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‘A cafeteria sounded like a great idea’

The queue for food grows ever longer. In Bed’s small kitchen, located in De Gym in the Oosterstraat, four young chefs try to keep a cool head every Friday evening. And they are succeeding: for a pittance, around 80 guests eat up whatever is on the menu that day. New life is being breathed into the once popular cafeteria concept.

It was the spring of 1995 when the RUG decided to stop subsidising the cafeteria. Day in and day out, the restaurant – located at the live music venue Vera – had served cheap meals for students. ‘Our parents often went there and they were very enthusiastic about it’, Lisa Havinga recalls. The prospective medicine student, along with her brother Jesse (masters in philosophy), Tjesse Riemersma (artificial intelligence), Robin Kramer (masters in psychology and philosophy) and Matthijs Snijder, is a co-founder of Kruimels (crumbs) in bed.

‘It’s a kind of soup kitchen, but with good food’
Part of the group has already been cooking for artists playing gigs at De Gym for a while. When Karina Bakx, owner of the coffee bar Bed, proposed that they cook for guests one night per week, they accepted her offer without hesitation. In return for a voluntary shift behind the bar in the daytime, the group of five is allowed to do their own thing every Friday evening. The pilot evening was a great success from the word go. Tonight, the lime coriander soup and chickpea curry are attracting a lot of rumbling tummies to De Gym.

Eating in bed

Upon entry, the first guests get settled in. Some are sat at the long canteen table, which is ideal for starting a conversation with a stranger. Others have climbed up into a bunkbed and are literally eating in bed. Luckily, the queue is moving pretty fast. I end up next to philosophy student Remco van der Meer, who feels completely at home: ‘There is an authentic atmosphere here, and you can get a good meal for a good price. I would definitely give it four stars. I think that half of the philosophy faculty is here – hipsters, the lot of them. There are also a lot of people from the Minerva art academy and from the music scene.’

Students are not the only ones who are welcome at Kruimels in bed, which is the biggest difference between it and the old restaurant/cafeteria. As the last remnants of food are being scraped out of the chafing dishes, Riemersma lets out a sigh: ‘I thought the queue would never end!’ He gives his fellow chefs a high five. Lisa beams: ‘There is a feeling of relief you get when everything goes well. But at the same time, I’m not really worried when everyone is eating. You can eat here for 3 euros and 50 cents, and there are no waiters. It is a kind of soup kitchen, but with good food. We have deliberately chosen to keep the threshold low.’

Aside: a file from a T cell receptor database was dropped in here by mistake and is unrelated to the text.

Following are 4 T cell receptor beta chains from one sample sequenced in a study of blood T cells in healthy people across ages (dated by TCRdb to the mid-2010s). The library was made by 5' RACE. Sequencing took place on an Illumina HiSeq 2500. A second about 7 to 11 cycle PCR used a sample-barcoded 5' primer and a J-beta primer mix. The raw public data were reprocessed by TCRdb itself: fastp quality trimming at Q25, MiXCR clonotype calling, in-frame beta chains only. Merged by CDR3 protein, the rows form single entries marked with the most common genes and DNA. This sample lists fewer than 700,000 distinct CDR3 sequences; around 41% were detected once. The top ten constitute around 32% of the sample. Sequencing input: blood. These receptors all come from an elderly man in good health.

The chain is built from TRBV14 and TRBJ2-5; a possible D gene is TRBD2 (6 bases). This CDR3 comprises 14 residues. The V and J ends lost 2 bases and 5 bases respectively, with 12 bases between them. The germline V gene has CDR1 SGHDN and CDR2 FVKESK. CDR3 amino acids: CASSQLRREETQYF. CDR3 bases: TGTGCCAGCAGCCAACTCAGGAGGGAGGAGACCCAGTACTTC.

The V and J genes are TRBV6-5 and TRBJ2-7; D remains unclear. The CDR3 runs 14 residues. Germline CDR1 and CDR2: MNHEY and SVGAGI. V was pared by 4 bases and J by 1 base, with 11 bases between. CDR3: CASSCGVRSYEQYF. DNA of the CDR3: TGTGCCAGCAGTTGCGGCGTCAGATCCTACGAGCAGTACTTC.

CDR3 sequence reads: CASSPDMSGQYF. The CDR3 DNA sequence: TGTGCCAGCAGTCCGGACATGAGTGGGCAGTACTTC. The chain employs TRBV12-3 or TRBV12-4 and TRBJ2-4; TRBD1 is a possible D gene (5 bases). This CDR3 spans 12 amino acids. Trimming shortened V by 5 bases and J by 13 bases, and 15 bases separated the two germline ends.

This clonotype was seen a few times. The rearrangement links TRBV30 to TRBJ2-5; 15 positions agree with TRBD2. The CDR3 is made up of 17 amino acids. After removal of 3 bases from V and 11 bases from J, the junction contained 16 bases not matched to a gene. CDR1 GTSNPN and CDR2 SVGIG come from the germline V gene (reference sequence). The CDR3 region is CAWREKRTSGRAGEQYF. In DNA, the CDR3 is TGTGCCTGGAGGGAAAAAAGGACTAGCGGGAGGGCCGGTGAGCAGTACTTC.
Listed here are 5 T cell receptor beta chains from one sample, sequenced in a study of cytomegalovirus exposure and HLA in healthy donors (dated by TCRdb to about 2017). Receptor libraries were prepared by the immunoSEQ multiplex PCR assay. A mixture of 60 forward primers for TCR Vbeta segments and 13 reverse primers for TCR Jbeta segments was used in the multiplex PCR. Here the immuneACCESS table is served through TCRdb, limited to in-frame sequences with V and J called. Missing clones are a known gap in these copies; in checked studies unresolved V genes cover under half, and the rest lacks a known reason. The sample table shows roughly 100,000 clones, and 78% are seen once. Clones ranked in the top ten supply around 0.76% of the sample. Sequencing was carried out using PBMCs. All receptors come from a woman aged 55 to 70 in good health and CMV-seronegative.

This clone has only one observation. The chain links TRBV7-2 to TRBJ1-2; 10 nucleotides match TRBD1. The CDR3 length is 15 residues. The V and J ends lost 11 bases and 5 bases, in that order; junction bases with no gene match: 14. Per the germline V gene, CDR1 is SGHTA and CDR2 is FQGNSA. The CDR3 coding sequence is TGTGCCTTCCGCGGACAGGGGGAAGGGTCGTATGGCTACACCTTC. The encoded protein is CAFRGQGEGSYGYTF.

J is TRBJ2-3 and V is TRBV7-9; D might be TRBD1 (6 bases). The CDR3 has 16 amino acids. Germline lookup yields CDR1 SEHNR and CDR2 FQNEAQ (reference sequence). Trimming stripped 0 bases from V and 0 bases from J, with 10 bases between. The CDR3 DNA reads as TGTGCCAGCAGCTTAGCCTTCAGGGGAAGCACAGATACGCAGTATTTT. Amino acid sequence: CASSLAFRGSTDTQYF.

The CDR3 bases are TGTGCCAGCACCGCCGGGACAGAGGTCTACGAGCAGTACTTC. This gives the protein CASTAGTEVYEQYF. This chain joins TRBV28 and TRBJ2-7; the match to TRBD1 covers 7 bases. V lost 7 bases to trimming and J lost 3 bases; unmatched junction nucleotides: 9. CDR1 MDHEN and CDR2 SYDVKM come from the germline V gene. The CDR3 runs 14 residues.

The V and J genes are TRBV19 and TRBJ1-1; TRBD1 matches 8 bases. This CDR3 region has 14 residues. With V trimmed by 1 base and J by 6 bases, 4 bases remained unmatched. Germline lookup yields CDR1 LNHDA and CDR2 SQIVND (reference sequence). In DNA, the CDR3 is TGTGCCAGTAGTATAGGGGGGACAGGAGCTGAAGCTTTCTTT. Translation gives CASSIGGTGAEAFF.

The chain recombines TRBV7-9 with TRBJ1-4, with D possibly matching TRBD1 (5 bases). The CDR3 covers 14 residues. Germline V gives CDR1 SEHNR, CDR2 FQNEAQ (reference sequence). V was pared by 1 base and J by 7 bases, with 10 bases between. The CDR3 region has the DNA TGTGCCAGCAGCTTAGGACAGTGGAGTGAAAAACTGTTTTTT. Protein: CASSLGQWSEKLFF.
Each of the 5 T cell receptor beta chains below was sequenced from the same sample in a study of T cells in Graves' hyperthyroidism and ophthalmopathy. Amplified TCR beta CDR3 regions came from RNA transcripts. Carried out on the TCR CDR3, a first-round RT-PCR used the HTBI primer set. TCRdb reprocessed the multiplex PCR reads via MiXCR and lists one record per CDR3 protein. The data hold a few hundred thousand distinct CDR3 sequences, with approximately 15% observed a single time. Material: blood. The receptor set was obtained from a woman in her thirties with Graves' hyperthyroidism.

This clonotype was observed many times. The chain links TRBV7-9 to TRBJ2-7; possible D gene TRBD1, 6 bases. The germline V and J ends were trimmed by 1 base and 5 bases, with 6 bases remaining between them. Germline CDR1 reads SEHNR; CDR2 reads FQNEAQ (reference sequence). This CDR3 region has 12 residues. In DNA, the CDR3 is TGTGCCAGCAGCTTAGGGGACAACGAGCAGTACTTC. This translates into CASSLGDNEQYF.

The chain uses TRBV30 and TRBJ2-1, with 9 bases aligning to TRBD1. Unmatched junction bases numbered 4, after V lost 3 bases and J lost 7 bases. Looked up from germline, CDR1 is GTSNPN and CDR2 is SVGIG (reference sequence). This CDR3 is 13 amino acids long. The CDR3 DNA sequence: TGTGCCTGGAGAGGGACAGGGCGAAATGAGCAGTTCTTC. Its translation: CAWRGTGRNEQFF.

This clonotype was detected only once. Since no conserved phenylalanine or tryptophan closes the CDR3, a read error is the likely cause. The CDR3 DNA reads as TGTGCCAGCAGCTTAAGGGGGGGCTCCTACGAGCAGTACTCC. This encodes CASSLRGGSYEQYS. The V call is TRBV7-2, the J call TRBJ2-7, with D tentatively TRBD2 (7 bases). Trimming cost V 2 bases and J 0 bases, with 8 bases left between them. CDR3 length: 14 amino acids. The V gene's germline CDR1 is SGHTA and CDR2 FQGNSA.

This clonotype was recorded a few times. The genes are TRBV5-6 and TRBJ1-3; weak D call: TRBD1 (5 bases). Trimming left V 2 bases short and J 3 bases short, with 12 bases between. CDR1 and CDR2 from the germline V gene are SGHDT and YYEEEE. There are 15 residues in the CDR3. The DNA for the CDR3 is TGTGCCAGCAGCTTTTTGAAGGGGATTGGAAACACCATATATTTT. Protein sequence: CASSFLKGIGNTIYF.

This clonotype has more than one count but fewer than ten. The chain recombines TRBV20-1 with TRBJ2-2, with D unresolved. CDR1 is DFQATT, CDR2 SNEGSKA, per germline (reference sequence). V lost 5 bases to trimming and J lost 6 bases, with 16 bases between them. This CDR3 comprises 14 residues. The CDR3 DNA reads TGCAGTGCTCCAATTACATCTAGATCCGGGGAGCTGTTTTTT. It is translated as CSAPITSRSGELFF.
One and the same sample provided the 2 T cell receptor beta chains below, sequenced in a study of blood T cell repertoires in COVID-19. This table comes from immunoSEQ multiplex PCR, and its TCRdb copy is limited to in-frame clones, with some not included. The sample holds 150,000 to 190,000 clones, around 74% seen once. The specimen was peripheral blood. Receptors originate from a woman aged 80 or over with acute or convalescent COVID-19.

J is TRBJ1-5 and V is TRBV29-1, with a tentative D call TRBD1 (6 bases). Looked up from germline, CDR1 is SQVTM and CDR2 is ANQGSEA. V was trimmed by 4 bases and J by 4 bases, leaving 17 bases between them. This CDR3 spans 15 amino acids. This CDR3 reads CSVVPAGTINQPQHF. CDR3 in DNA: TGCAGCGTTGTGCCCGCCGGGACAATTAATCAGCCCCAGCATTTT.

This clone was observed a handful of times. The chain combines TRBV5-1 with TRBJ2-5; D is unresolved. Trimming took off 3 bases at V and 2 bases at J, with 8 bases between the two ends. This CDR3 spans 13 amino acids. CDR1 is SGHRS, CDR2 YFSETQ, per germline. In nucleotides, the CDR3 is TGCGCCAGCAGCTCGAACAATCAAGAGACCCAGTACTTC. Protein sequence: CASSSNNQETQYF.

‘‘We are pretty surprised by the response’
Cooking for such a large group does require the necessary preparations, says Kramer: ‘We already have quite a few recipes ready for the coming period. We start buying in the ingredients the Tuesday before. On Friday afternoon we cook together, relaxed and very homey. But when the queue forms in the evening, there is also the realisation that all those people are coming for your food and they are going to pay to eat it.’

Vegetarian

Jesse pipes up: ‘We are pretty surprised by the response to the cafeteria. I don’t know what the biggest attractor is.’ Obviously there is a demand for cheap food for a fair price. ‘Everything we make is vegetarian’, he continues. ‘Not so much to promote that particular ideal, even though we are all vegetarian. Cooking vegetarian meals is particularly cheap and it means that everyone can eat dinner here.’

The goal is to keep on organising Kruimels in bed every Friday evening. ‘Having it on more days would be difficult, we are all still students and have other activities’, says Kramer. ‘In addition to this, people often stay and wait until the gig begins on Friday evening. That is ideal’, adds Riemersma. ‘Furthermore, you can eat at the Minerva art academy for one euro on Thursday and you also have the Free Café.’ Kramer: ‘With all these other options, organising Kruimels in bed on one fixed day, and doing so consistently, is preferable.’

After the food has disappeared from the plates, some of the guests go out to the corridor and the roof terrace for a beer. The kitchen staff takes a breather, even though they still have a mountain of dishes to wash. Still, there is something to be proud of: Kruimels in bed is already more successful than the DWDD (a popular Dutch TV programme) pop-up restaurant. The plans for the next dinner this Friday, have been unwrapped. ‘Wraps. Isn’t that a good idea?’

16-06-2016